Travel Insurance Brand Underwriter Date Exclusion Lifted
1Cover, DUinsure, iTrek, Kango Cover,
Simply Travel Insurance, Zoom Travel Insurance
Certain underwriters at Lloyd's 9:00am 6 November 2017
Travel with Jane Hollard Insurance Company 9:00am 31 October 2017
Insure and Go, Tick Travel Insurance Mitsui Somotomo 3:20pm 31 October 2017
TID (Travel Insurance Direct) and Nib Travel Insurance Certain underwriters at Lloyd's 3:00pm 30 October 2017

Please note that whilst the exclusion for these providers has been lifted. Some limitations may apply. For all new policies purchased, cover is available. However for existing policies purchased prior to 6 November, previous bans in place may still apply.

Updated: 5 November 2017

Don't Blow Your Chance At Getting Cover For Mount Agung

As the Christmas holiday season fast approaches, has experienced an influx of queries on cover for Bali. This comes on the back of the threat level of Mount Agung being lowered by Indonesian authorities from level 4, to level 3 on Sunday 29 October 2017.

The exclusion zone for the volcano has been reduced and tremors significantly decreased over the past few weeks.

Importantly for Bali bound travellers, cover for this beast of a mountain is now available. Some insurers have begun to reinstate cover for new travel insurance policies sold, some have lifted their restriction on both new and past policies purchased, while others are sitting tight as they continue to monitor the situation.

Natalie Ball, Director of says:

“This is fantastic news for Aussies heading to Bali in the upcoming holiday season as they can now get cover once again. Resultant ash cloud from an eruption has the potential to keep planes grounded for weeks, so now is certainly the time to take cover”.

“From 23 September until now, Bali bound travelers were unable to obtain cover for travel delays or cancellations relating to Mount Agung due to the likelihood of an eruption no longer being unforeseen".

The mounted fears took it's toll on the holiday island's tourism with a reported 70,000 tourists cancelling their plans to travel to Bali in October.

Insurers Lifting The Exclusion

On 30 October, Travel Insurance Direct announced that they were providing cover in the event of any new eruption or volcanic activity regardless of when customers purchased a policy.

Tick Travel Insurance’s exclusion was lifted on the 31st October. This means they would cover for any new event for policies purchased after this date.

InsureandGo is now covering travellers who purchased travel insurance with their natural disaster add-on.

Effective from 6 November, 1Cover and new player in the market Zoom Travel Insurance have lifted their ban, meaning that anyone that purchases a new policy would now be covered for Mount Agung.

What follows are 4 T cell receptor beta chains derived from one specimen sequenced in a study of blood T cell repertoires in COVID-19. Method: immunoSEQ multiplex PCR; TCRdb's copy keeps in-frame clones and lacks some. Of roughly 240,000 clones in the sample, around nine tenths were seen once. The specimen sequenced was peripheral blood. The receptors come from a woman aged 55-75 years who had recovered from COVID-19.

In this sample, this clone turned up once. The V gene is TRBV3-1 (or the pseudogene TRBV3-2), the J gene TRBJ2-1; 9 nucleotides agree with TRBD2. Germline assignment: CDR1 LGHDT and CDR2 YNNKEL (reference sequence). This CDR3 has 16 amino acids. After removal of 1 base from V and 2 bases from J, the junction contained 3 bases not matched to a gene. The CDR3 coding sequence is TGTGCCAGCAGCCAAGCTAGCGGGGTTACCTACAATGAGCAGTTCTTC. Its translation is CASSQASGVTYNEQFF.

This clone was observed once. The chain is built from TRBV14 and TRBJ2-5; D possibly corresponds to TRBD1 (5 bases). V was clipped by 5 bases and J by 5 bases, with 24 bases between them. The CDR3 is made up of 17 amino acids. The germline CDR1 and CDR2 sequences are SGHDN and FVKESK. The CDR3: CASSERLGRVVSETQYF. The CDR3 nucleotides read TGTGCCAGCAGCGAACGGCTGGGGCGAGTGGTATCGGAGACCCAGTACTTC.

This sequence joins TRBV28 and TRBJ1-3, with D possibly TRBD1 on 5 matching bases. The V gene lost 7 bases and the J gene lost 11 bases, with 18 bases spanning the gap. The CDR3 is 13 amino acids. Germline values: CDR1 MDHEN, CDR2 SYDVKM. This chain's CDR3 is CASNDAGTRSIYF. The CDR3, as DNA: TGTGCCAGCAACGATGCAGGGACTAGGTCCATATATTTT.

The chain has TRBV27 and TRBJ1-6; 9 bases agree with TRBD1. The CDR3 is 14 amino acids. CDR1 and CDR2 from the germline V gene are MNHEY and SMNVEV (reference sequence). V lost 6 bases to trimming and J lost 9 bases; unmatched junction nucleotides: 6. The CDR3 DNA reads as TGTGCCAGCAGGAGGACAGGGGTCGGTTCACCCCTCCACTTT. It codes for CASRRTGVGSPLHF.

Ball says “In the lead up to one of the busiest travel periods of the year, insurers will be keen to keep their customers. It will be interesting to see if any other insurers follow suit in the next few days. Insurers are, in effect, bookmakers on this."

With expert volcanologists adding that eruptions are unpredictable, no one really knows whether or not this beast of a mountain is going to blow.

Volcanologist Janine Krippner, who has been monitoring the situation from the U.S. has praised the work conducted by the Indonesian volcanology monitoring team on twitter. ” I'd again like to express my respect for the great job that the Indonesian volcanology monitoring team has done with #Agung.” Krippner said "The problem with Agung is we can't tell if this is actually, certainly going to erupt. This volcano hasn't stopped. Whether that will continue to go and actually produce an eruption, I'm throwing my hands up in the air with that one."

Ball concludes “Our advice to our customers is to always purchase travel insurance sooner rather than later! As soon as you’ve booked your flights and accommodation, travel insurance should be the next thing on your list to ensure that you are covered for scenarios exactly like this. For policies in place prior to a natural disaster becoming a known event, you’d be covered".

Australians travelling in and around Bali are encouraged to follow Department of Foreign Affairs and Trade (DFAT)current travel advice for Bali and Mount Agung. It is always a good idea to register your details with Smarttraveller too.


Date published: 20 September 2017
Last updated: 22 September 2017

It’s the season for it, and you can almost time it to the day, Aussie’s annual panic for last minute travel insurance. Rumblings from Indonesia’s Mount Agung is causing chaos for disorganised travellers.

Indonesia has raised the alert level for the Mount Agung volcano on the tourist island of Bali following an increase in seismic activity on Monday, leading authorities to issue a high alert and evacuate areas within 7.5 kilometres.

To date, no flights to and from Bali have been affected. However, Kasbani, the head of the Centre for Volcanology and Geological Hazard Mitigation said, “We see that the earthquake frequency is very high, this is worrying when it comes to an eruption."

For droves of travellers heading to Bali for the upcoming school holidays next week, fears mount as an eruption threatens to cause havoc for upcoming holiday makers.

Natalie Ball, Director, says: